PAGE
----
Ain’t That America
There are very few things we can all agree on in this country. We’re divided into sets and subsets and subsets of subsets. We’re divided by gender, race and beliefs, but one of the very few things we can agree on, is we all love our cars. It defies all divisions, we all love our cars.
Still there are detractors, the cars manufactured today do pollute. That is true, but I once heard an engineer for Toyota explain, “Automobiles are only a hundred years old and we’re still learning. We must study nature; nature has made things for billions of years.” I have great faith that we will progress with new automobiles and will meet the goal of a clean and safe vehicle. This confidence comes from the knowledge that we American’s love our cars!
In 1959, this country couldn’t get a rocket off the launch pad, by 1969; Buzz Aldrin was posing for the MTV statue on the lunar surface. This country properly motivated can do anything; the moon landings prove that point. So building a safe clean car? Pfff, give us a hard one.
Do you know how much American’s love their cars? I can illustrate how much with just two words – Drive In. Try to think of any business in America without a drive in. Drive in restaurants of course, drive through banking, drive through convenience stores and even drive through liquor stores. Drive through Funeral homes, “Yeah, I really loved you, but not enough to get out of the car.” Churches operating on Sunday mornings in the same Drive in theaters, where sinning went on Saturday night!
Drive in Churches
Drive through car washes offering hand-detailing, because nothing is too good for baby. I’m guilty; I have fallen in love with engineered steel and cast iron power plants. I have spent ridiculous amounts of money on automobiles, treated as one of the family and what’s more, I’d do it again! I’ve spent Saturday nights taking tooth-brush to a front grill, you name it, and I’ve cleaned it or replaced it. This was my car, there were many others, but this one was mine. It was forty years old and I wanted it to be perfect, because I loved that car.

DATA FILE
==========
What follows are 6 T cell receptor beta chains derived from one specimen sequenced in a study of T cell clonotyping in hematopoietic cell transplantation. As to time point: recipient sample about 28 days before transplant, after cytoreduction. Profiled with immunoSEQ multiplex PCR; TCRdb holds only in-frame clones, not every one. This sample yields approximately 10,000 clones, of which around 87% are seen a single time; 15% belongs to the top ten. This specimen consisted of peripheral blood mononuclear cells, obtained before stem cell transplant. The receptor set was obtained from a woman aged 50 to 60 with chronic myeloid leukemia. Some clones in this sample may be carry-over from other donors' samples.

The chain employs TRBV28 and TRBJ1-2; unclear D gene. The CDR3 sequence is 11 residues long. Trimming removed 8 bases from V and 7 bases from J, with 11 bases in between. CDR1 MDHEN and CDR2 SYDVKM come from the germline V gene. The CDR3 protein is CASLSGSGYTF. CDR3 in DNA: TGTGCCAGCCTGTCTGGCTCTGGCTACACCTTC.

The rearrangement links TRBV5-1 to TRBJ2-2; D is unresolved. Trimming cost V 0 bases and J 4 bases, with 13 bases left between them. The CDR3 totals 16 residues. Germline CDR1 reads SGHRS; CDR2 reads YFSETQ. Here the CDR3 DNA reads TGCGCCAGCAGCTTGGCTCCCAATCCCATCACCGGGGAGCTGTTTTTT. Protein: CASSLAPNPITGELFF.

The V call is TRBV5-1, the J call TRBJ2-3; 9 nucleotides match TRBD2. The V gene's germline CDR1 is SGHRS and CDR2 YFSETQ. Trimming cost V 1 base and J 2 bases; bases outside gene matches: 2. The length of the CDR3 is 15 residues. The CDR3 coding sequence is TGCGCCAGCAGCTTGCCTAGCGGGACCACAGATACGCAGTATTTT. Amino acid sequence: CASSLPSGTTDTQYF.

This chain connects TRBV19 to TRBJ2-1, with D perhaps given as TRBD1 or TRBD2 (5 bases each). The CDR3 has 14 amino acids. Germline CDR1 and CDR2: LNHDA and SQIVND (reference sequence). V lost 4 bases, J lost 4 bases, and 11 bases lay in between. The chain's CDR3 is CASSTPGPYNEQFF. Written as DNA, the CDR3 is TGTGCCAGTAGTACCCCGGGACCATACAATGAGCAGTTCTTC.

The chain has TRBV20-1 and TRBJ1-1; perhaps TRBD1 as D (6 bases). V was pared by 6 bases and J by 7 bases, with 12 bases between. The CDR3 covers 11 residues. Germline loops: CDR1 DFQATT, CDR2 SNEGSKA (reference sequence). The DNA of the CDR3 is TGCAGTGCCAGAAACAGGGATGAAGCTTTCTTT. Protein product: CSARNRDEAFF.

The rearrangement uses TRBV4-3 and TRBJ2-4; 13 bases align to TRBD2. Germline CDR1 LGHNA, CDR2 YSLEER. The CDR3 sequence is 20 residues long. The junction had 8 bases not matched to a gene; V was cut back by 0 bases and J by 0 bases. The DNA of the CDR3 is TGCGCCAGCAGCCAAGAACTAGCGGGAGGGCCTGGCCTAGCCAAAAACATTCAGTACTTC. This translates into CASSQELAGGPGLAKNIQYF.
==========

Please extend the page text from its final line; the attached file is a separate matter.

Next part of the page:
Fixing a car because you have to go to work on Monday is one thing, but putting a shop rag inside the socket so as not to mar the mounting bolt head, that’s something else entirely. One is labor the other is joy, the feeling of knowing, it is absolutely perfect. To pop open the hood of a 1965 Mustang and it shines with perfection.
The best of everything is what she deserves and the best is what she’ll get. She is pride and joy, she is engineering and technology, she’s history and memories of good times past. She is family and she is my friend, she rarely argues or complains, when I leave her. She knows I’ll be back, she knows, I love my car.